A handful of provisions exist in the Constitution that I disagree with, in most instances because certain rights guaranteed by the government require the effort of private sector enterprises to accomplish. (A more detailed analysis of the Iraqi Constitution will be the subject of future posts.)

In essence, it is my opinion that the Iraqi Constitution, if followed as it is written, is a pathway to peace and liberty in Iraq.
Posts in this series:
Iraqi Constitution and Sharia
Iraqi Constitution - Preamble
Iraqi Constitution - Fundamental Principles
Iraqi Constitution - Liberties
Iraqi Constitution - Branches of the Federal Government
Iraqi Constitution - Federal Powers
Iraqi Constitution - Regional Powers and Transition to the New Government


Matt said...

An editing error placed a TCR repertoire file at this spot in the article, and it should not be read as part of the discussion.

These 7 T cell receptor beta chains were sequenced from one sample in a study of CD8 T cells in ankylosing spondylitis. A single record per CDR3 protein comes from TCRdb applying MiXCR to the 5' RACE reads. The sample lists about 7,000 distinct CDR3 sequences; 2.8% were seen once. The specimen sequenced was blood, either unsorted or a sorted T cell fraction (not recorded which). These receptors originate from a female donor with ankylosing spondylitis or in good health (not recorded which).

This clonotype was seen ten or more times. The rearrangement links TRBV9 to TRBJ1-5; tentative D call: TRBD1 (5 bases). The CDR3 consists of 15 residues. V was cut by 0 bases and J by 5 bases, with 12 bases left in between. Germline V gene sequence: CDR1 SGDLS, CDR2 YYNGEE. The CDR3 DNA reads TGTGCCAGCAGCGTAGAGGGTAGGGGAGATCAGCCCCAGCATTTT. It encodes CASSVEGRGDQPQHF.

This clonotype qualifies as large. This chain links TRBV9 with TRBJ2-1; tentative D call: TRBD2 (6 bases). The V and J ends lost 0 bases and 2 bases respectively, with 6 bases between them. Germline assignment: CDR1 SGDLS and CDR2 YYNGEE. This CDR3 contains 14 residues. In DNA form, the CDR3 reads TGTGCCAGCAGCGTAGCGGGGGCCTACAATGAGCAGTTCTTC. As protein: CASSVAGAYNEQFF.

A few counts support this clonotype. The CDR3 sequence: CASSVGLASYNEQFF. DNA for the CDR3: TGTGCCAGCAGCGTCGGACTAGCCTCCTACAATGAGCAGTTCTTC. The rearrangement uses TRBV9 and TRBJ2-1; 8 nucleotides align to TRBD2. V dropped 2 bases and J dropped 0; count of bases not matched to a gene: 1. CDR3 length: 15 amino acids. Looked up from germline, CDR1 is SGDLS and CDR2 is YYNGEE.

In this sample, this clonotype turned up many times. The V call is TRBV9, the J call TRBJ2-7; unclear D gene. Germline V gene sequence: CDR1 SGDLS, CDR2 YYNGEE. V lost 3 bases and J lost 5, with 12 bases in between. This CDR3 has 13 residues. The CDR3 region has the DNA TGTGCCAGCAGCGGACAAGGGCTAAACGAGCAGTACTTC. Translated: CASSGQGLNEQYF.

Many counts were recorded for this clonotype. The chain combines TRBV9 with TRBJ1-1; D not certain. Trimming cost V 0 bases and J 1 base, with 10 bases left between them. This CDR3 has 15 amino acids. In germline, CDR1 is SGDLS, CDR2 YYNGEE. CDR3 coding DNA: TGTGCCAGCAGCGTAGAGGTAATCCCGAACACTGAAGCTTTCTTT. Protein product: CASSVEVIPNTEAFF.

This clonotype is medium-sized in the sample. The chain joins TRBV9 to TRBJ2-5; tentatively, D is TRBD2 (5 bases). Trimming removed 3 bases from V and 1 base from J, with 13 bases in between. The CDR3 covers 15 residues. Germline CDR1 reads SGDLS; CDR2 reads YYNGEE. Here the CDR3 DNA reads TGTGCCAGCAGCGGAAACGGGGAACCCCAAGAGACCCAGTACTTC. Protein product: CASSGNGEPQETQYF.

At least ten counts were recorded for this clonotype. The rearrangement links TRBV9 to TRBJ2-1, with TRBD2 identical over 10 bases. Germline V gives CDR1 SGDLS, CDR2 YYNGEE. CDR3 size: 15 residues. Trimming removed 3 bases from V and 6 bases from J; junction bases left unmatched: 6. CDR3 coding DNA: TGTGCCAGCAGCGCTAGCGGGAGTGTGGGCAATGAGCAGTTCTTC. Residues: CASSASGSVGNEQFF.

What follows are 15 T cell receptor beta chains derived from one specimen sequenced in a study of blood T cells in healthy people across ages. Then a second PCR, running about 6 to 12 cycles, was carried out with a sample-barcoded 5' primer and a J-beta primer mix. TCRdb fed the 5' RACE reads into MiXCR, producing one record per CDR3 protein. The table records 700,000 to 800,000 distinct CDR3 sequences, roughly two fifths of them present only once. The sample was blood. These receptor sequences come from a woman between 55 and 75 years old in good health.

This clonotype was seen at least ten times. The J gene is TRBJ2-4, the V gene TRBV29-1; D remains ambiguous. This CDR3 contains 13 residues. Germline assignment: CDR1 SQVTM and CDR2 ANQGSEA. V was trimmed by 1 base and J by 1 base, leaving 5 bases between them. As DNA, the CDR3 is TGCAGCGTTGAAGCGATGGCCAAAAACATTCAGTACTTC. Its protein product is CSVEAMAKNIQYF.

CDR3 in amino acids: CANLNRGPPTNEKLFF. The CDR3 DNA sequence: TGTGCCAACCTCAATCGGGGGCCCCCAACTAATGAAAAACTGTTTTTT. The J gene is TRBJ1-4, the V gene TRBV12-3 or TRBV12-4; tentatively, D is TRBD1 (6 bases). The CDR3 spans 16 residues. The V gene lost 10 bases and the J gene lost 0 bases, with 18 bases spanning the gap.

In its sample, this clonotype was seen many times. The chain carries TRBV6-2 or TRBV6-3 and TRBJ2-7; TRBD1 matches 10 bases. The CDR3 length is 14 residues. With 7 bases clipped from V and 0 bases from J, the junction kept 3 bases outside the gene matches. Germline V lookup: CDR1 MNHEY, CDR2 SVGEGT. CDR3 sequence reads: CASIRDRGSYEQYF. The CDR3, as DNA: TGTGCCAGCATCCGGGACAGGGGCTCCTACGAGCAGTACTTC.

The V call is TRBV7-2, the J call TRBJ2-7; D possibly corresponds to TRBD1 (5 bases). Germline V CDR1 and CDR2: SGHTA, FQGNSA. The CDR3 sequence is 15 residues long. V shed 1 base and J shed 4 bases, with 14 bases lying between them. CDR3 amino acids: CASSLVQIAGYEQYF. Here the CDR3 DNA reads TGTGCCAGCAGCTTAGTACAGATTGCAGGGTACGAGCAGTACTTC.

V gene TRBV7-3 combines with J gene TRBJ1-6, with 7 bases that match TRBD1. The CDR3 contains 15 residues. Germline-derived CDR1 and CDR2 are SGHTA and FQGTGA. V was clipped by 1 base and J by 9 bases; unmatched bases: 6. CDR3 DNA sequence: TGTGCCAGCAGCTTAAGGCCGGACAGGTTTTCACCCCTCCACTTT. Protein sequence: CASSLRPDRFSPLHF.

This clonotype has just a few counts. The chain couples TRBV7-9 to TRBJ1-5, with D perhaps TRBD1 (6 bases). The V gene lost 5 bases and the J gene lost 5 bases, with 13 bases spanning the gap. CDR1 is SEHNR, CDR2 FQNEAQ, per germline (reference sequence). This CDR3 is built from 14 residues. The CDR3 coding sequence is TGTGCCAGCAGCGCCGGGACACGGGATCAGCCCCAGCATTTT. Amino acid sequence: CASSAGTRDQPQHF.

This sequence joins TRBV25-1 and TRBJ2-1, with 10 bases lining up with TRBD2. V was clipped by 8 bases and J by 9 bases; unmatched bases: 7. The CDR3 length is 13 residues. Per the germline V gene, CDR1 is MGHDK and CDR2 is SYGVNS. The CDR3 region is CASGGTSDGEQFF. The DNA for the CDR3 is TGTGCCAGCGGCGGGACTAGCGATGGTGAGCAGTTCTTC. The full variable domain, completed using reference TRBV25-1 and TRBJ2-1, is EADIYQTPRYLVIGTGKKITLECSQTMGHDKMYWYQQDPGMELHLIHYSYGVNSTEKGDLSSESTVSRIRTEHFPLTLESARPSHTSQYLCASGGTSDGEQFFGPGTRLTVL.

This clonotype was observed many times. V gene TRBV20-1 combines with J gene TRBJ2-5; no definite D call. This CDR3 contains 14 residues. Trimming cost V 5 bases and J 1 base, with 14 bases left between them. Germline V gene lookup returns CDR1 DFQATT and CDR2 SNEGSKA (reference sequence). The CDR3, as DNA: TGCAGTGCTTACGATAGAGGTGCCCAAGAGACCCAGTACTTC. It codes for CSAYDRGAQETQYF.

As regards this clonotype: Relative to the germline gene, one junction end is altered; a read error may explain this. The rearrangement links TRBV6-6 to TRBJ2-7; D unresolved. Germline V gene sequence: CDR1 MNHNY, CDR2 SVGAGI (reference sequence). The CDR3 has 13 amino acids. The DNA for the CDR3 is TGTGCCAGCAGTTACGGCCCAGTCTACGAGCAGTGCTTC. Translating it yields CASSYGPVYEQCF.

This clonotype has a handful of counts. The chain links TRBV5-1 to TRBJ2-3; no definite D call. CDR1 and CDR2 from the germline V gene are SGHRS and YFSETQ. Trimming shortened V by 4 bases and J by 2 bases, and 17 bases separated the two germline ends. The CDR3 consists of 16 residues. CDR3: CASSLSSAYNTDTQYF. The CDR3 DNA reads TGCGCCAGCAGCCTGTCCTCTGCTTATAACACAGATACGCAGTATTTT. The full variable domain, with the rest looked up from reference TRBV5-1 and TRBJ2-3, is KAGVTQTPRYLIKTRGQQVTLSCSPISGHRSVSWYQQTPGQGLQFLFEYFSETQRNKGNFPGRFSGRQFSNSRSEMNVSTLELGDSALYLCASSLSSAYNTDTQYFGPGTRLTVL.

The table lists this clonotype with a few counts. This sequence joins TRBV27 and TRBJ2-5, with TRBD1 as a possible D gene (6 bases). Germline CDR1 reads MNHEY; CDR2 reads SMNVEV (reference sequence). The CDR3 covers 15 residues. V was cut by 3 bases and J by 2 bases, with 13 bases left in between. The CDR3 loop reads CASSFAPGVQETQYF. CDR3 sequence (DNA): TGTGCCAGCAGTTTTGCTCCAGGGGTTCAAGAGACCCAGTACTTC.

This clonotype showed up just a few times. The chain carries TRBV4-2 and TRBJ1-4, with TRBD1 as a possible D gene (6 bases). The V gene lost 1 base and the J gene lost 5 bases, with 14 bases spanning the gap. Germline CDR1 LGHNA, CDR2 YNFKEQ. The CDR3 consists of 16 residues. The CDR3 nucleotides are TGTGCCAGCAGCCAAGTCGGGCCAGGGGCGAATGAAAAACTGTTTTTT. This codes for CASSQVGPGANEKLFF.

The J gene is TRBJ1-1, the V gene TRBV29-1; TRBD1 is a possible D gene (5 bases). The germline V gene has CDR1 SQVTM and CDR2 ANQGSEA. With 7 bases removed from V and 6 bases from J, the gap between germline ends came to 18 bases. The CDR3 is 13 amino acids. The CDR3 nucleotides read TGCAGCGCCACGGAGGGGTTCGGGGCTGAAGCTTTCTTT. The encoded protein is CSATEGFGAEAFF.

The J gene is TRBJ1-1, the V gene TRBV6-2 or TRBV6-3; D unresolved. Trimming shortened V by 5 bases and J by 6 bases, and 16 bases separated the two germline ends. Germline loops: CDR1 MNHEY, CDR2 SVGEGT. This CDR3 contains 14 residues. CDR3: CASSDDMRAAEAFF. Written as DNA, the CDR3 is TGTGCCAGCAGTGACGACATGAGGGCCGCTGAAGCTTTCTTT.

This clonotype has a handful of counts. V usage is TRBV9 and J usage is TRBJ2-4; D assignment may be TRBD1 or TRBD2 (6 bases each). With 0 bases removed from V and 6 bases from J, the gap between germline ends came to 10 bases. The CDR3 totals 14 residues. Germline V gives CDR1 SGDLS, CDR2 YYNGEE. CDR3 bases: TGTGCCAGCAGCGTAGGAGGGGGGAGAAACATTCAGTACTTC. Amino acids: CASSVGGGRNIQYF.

"A. No law that contradicts the established provisions of Islam may be established." Right there is the main problem. What about all the Christians in the south near Umm Qasr? Will they have to stop selling liquor because it is haram (forbidden)? Will all the non-Muslims be dhimmis and have to pay poll and land taxes? Also, how will they apply flogging and stoning for adultery? In Iran, if a woman is raped, she is hanged or stoned for "acts incomparable with chastity". If she defends her honor (such as one seventeen year old did, her name is Nazanin and she is going to be hanged), she is hanged for murder. There are many other questions regarding how strictly they will apply Sharia. Will they force everybody to go pray five times a day whether they want to or not? Will they force people to write pbuh after Mohammed or Allah's name? There are more questions like these. It's admirable that they are trying to create a new constitution. What isn't admirable is how heavy a hand Iran played in it. Until we deal with Iran, it is my sad feeling that Iraq will not get much better. As they say, "The road to victory in the War On Terror leads through Tehran." Note, we don't actually have to go through that road litetrally. We can do it figuratively.